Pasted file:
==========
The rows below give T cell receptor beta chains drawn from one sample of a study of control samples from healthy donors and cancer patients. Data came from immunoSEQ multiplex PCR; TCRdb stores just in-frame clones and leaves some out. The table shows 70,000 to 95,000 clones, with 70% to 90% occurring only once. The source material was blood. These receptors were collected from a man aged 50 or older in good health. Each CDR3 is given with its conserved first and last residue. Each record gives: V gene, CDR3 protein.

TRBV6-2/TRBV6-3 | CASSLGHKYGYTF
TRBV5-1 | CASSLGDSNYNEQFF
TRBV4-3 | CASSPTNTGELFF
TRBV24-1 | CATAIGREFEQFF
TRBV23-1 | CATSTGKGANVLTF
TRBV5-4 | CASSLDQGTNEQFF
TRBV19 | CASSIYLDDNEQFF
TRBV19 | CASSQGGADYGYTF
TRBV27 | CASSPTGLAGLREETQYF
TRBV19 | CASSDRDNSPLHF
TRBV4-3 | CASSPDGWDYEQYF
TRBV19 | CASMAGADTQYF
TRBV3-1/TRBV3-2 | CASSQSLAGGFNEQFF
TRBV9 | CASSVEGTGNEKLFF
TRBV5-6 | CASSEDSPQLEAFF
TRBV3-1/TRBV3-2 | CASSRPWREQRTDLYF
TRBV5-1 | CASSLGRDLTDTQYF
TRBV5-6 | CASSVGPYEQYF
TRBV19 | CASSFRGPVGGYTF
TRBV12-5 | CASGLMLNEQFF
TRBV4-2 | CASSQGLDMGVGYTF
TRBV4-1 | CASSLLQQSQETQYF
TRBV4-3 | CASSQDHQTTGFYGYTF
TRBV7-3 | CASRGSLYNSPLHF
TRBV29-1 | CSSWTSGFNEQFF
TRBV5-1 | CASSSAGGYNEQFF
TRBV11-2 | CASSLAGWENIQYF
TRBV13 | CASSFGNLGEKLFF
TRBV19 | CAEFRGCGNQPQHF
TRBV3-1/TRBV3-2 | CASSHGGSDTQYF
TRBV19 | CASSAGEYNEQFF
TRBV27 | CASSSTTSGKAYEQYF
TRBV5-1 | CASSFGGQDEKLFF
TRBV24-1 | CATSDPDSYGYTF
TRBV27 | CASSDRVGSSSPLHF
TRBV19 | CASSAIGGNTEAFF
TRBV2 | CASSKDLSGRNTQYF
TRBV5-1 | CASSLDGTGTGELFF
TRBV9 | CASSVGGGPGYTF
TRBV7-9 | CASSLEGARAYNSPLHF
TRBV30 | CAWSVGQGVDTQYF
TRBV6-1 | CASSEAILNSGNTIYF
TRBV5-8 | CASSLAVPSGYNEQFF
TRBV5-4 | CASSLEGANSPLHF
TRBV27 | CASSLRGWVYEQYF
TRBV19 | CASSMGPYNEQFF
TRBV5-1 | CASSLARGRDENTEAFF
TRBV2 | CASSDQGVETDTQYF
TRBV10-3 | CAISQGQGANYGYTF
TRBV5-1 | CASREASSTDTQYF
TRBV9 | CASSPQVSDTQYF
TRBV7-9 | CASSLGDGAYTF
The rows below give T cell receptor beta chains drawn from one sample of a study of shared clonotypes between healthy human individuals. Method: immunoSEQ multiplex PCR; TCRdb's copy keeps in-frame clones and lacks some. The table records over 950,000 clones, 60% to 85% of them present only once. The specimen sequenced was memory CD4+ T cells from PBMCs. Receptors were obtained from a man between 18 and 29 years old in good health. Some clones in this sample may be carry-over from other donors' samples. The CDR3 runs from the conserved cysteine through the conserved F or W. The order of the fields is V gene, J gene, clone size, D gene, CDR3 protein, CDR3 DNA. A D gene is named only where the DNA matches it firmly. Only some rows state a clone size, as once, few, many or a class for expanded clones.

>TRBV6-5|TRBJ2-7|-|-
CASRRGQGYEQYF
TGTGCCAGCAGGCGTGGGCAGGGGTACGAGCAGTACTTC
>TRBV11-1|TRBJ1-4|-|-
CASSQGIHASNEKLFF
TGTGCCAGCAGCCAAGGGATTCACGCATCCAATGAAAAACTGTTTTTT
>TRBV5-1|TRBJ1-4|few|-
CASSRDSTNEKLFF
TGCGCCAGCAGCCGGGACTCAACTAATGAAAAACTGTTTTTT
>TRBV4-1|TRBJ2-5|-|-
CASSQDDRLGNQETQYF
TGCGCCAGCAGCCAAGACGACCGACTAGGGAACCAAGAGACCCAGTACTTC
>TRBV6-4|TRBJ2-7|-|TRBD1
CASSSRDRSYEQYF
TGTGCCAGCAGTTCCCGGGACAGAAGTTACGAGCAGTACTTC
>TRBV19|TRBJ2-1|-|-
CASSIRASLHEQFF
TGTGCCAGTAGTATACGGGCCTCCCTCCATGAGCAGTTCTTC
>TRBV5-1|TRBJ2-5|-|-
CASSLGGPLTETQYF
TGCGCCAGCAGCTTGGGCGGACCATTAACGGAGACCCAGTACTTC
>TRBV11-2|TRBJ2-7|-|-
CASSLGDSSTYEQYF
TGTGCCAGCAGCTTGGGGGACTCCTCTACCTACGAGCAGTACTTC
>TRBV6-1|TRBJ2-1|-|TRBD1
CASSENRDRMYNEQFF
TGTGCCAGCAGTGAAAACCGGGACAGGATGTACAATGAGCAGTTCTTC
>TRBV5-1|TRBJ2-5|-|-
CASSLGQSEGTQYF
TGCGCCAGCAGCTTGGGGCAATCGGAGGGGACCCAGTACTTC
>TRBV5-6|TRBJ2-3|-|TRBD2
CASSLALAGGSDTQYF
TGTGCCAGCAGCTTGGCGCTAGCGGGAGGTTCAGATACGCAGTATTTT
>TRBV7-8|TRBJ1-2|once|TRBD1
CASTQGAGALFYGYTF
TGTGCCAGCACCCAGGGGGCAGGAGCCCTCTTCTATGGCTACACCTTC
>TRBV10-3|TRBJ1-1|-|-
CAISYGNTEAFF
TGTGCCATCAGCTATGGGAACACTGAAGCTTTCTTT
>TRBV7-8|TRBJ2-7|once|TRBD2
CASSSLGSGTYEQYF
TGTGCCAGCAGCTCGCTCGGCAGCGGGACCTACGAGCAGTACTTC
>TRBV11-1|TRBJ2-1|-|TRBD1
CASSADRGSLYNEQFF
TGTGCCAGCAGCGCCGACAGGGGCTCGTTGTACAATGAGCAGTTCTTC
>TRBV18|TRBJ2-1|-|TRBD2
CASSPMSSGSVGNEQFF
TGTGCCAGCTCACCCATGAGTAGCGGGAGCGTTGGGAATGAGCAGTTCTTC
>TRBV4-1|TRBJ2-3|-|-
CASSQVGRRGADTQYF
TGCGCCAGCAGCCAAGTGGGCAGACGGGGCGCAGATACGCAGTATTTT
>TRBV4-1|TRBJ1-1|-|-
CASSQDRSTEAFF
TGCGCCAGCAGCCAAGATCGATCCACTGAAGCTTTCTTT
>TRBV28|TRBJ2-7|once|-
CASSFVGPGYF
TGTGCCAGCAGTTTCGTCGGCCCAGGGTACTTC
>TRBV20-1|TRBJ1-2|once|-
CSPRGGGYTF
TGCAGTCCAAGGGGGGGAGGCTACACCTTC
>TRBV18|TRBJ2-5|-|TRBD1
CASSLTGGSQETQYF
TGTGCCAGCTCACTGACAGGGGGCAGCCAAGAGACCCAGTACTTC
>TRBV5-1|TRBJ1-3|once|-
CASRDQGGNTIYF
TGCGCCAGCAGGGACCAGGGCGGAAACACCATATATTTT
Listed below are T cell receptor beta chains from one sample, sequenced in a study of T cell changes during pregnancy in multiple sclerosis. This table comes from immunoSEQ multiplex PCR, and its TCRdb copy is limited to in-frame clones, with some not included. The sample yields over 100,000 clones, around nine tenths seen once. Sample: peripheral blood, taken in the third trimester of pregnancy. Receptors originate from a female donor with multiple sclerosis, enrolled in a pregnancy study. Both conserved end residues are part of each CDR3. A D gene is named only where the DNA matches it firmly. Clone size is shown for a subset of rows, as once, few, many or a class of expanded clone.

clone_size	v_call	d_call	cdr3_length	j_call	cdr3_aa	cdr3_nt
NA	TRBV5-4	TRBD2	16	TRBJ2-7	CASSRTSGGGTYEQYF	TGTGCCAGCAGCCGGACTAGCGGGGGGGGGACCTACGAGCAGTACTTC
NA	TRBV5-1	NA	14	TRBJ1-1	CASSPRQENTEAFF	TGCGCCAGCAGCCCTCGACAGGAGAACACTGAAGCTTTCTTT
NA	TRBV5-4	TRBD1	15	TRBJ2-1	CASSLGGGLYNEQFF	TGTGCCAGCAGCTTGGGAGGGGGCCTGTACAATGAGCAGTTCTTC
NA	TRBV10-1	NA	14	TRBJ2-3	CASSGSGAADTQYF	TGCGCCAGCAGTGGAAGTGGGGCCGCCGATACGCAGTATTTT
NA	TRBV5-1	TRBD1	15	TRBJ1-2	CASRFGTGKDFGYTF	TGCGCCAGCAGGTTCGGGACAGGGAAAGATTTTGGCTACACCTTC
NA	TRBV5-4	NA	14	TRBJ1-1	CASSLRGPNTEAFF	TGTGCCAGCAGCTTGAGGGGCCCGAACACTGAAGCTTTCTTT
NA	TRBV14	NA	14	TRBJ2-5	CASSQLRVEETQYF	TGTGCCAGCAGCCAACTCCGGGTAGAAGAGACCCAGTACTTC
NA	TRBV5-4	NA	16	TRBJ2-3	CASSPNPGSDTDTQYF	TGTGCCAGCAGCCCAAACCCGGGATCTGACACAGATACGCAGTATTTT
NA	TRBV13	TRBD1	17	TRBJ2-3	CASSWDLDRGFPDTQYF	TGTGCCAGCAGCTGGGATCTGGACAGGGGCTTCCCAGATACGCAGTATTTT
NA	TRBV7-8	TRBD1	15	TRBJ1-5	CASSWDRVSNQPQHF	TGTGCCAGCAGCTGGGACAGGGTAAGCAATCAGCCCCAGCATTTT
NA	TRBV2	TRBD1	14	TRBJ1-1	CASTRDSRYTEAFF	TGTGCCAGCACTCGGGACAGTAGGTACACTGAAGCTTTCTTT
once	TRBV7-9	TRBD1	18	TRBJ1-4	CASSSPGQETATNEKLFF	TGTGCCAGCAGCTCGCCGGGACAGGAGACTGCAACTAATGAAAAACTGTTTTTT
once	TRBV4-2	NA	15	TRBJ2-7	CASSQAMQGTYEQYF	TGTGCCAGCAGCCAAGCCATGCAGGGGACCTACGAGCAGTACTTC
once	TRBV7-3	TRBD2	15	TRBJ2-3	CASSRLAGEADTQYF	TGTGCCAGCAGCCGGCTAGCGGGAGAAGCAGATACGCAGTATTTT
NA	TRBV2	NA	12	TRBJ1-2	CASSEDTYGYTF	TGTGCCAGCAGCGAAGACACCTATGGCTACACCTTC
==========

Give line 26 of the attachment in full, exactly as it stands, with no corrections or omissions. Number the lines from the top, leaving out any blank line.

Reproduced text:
TRBV29-1 | CSSWTSGFNEQFF